* She has CDs and other stuff she’s bought on iTunes but this is her first LP.

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Living in Colour

About a week ago, I was absent-mindedly surfing around late one night and got to thinking about my friend Rebecca. We were great friends when we were both living in DC but then we’d both moved on to other places and other things. I’d kept in touch with her sporadically but our paths hadn’t crossed in quite a while.

The last place I’d known her to be wasn’t really all that far away from me and I was thinking that I should get in touch and see if she had time to meet up some weekend afternoon this fall. When I didn’t find her listed among the faculty members of the university I figured she might be on leave or maybe she had taken a position at a different school and did a search for her name.

The search results puzzled me for a second. It was her, but why was it written in the past tense? I clicked into one, then another, and felt the blood rush from my head. These were obituaries. I did another search. Same results. How was this possible?

I must have read those tributes to her a dozen times each, looking for some indication that this wasn’t real. I couldn’t believe it. I was just going to see if she wanted to meet for coffee and now I was reading that she died in July from pancreatic cancer. She was three years younger than me. I swore it hadn’t been that long since I’d last done a search for her and seen her faculty profile and thought, wow, great for her! I’ll have to send her a note and catch up!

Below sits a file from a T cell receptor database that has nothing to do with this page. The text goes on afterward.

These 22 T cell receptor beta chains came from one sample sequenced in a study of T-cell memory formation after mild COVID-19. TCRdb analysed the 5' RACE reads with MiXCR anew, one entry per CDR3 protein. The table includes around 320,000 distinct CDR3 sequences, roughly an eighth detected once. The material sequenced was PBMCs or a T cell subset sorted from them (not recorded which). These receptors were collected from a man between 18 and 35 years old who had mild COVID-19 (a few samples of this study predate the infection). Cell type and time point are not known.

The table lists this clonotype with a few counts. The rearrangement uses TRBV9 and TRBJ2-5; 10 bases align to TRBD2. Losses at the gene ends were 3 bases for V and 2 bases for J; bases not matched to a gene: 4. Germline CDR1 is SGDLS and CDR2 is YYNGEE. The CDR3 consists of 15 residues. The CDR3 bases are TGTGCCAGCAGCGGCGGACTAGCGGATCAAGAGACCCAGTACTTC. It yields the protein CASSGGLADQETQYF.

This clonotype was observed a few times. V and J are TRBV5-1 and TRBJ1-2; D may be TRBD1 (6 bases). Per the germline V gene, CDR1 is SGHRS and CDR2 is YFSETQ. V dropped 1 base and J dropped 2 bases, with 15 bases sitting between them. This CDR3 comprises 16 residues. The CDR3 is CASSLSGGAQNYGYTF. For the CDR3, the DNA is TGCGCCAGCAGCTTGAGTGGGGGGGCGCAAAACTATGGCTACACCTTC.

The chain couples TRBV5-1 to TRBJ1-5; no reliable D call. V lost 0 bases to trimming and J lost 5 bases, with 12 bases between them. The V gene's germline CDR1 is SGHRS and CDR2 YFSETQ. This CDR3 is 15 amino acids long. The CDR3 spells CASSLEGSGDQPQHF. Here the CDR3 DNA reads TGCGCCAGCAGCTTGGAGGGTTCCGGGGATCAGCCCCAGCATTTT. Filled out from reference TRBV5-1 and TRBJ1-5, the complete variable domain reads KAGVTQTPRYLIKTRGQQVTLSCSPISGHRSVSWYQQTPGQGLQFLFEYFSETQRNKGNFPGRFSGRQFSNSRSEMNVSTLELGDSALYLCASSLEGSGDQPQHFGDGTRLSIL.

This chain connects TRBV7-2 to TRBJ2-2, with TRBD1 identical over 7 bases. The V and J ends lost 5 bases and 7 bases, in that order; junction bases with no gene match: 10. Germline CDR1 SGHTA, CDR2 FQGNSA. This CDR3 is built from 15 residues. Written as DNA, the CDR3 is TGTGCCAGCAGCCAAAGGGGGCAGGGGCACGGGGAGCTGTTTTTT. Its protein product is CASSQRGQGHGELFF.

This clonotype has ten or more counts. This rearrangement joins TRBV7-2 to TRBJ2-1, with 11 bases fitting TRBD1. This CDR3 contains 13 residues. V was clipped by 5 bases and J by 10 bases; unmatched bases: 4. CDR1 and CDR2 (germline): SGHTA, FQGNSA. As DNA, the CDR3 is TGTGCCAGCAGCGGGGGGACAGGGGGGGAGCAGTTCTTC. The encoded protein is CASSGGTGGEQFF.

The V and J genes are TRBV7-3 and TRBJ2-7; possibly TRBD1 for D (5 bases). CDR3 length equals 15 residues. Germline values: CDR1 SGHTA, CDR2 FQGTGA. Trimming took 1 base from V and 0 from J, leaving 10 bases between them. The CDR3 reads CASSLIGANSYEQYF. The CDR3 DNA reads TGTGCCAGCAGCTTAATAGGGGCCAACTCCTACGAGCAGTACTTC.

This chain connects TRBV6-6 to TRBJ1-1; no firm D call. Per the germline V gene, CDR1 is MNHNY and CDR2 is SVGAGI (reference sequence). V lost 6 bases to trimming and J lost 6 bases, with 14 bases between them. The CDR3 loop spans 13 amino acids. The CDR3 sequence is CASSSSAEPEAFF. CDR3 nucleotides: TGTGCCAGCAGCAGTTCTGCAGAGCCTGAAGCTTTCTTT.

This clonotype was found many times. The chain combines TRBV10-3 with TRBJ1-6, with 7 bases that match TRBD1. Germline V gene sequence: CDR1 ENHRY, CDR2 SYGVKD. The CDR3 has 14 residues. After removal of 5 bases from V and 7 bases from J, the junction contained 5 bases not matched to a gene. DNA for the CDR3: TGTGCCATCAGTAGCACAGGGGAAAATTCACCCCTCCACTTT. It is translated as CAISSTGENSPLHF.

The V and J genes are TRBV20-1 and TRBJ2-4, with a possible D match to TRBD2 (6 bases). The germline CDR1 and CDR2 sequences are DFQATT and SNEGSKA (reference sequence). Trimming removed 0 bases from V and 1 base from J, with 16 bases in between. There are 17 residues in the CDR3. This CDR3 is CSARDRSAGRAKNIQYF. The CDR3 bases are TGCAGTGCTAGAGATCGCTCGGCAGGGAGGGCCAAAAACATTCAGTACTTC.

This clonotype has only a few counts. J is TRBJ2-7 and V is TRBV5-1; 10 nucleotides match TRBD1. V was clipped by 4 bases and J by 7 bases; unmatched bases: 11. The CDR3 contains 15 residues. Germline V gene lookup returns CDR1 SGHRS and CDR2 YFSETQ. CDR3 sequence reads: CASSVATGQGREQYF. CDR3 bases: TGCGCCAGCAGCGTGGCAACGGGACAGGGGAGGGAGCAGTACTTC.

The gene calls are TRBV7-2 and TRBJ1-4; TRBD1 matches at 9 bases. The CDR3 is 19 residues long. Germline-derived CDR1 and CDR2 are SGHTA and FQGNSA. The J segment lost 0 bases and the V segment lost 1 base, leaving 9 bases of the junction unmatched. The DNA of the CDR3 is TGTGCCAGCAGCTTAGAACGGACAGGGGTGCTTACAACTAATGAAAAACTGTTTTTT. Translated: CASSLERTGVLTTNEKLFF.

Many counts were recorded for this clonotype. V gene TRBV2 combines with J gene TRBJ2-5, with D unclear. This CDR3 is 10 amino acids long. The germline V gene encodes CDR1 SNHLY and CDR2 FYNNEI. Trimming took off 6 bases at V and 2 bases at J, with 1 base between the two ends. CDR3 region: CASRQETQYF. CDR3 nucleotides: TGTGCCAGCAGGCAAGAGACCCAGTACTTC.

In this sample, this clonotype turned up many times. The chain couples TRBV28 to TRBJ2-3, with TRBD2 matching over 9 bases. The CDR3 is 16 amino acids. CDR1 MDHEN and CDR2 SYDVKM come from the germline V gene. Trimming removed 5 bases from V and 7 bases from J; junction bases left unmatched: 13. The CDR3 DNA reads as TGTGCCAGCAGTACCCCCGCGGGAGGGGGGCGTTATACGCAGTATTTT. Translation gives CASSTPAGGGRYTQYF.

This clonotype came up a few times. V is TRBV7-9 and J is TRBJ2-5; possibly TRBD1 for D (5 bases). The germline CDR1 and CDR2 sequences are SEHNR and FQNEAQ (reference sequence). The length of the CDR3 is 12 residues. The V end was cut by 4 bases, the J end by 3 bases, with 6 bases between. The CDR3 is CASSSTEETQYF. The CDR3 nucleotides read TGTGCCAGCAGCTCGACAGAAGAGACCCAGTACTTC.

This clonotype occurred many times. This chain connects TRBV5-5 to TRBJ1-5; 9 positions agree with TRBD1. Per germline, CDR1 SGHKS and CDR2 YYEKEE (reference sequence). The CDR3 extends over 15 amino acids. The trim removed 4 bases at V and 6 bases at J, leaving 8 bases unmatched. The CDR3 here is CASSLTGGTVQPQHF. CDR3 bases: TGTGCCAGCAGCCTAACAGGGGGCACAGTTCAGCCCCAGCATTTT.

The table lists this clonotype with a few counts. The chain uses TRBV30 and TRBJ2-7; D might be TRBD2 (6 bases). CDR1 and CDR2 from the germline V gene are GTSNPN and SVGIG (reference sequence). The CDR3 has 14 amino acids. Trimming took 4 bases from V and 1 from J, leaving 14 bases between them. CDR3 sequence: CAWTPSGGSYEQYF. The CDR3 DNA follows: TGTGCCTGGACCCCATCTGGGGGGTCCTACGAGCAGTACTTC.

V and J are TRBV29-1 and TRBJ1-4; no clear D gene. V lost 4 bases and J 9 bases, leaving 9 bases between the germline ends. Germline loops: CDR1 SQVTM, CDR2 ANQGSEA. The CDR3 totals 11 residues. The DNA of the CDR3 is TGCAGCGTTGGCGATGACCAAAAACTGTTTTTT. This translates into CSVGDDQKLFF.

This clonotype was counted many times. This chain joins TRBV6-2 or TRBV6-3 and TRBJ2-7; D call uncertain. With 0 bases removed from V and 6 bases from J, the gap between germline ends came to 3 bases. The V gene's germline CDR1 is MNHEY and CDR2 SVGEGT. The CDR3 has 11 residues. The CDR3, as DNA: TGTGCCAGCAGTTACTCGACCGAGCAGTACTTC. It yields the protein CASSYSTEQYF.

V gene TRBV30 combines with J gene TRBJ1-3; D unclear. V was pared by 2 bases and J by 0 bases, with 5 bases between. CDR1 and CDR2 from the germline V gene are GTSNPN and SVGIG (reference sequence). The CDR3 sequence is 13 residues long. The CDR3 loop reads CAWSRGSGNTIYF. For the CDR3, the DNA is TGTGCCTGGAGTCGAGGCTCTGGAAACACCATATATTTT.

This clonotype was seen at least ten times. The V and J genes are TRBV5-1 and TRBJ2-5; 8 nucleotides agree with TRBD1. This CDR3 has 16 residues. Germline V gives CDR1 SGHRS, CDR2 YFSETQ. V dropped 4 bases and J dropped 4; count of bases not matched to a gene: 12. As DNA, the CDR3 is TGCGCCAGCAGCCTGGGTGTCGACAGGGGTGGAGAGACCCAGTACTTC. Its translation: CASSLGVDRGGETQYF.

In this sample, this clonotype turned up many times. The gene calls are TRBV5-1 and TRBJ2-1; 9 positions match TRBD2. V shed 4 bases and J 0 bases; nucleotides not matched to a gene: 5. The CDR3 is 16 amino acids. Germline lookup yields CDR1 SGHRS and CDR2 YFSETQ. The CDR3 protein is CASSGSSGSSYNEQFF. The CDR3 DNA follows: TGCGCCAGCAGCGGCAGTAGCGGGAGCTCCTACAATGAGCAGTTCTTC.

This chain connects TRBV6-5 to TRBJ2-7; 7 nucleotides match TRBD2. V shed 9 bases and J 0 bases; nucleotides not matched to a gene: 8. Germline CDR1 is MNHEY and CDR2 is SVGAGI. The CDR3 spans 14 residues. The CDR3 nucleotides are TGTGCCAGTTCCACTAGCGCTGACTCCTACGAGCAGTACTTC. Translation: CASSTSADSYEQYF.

Only I never did send that note. I thought about it but then got busy, as you do, with work, the kids, etc. She’d pursued her PhD and followed her passion and was teaching at a great university. My life, married with two kids, living in a small town, seemed so ordinary compared to what I imagined hers was like. I easily talked myself out of contacting her because I thought, she’ll be busy, she has her academic friends and probably won’t have time.

When I read the obituaries, they all told about her contributions in her field and how talented she was and what a gifted teacher and how much students loved her classes. They were wonderful, beautiful portraits of my friend, and while I certainly recognized her qualities and traits, they all more or less began from the point when our paths diverged.

I’ve spent the days since learning of her death thinking about her and how much I admired her perseverance and passion. There are only a handful of people in my life about whom I can say they did what they always set out to do and Rebecca was one of those people.

Rebecca (left) and me in 1993?

Rebecca (left) and me in 1993(?)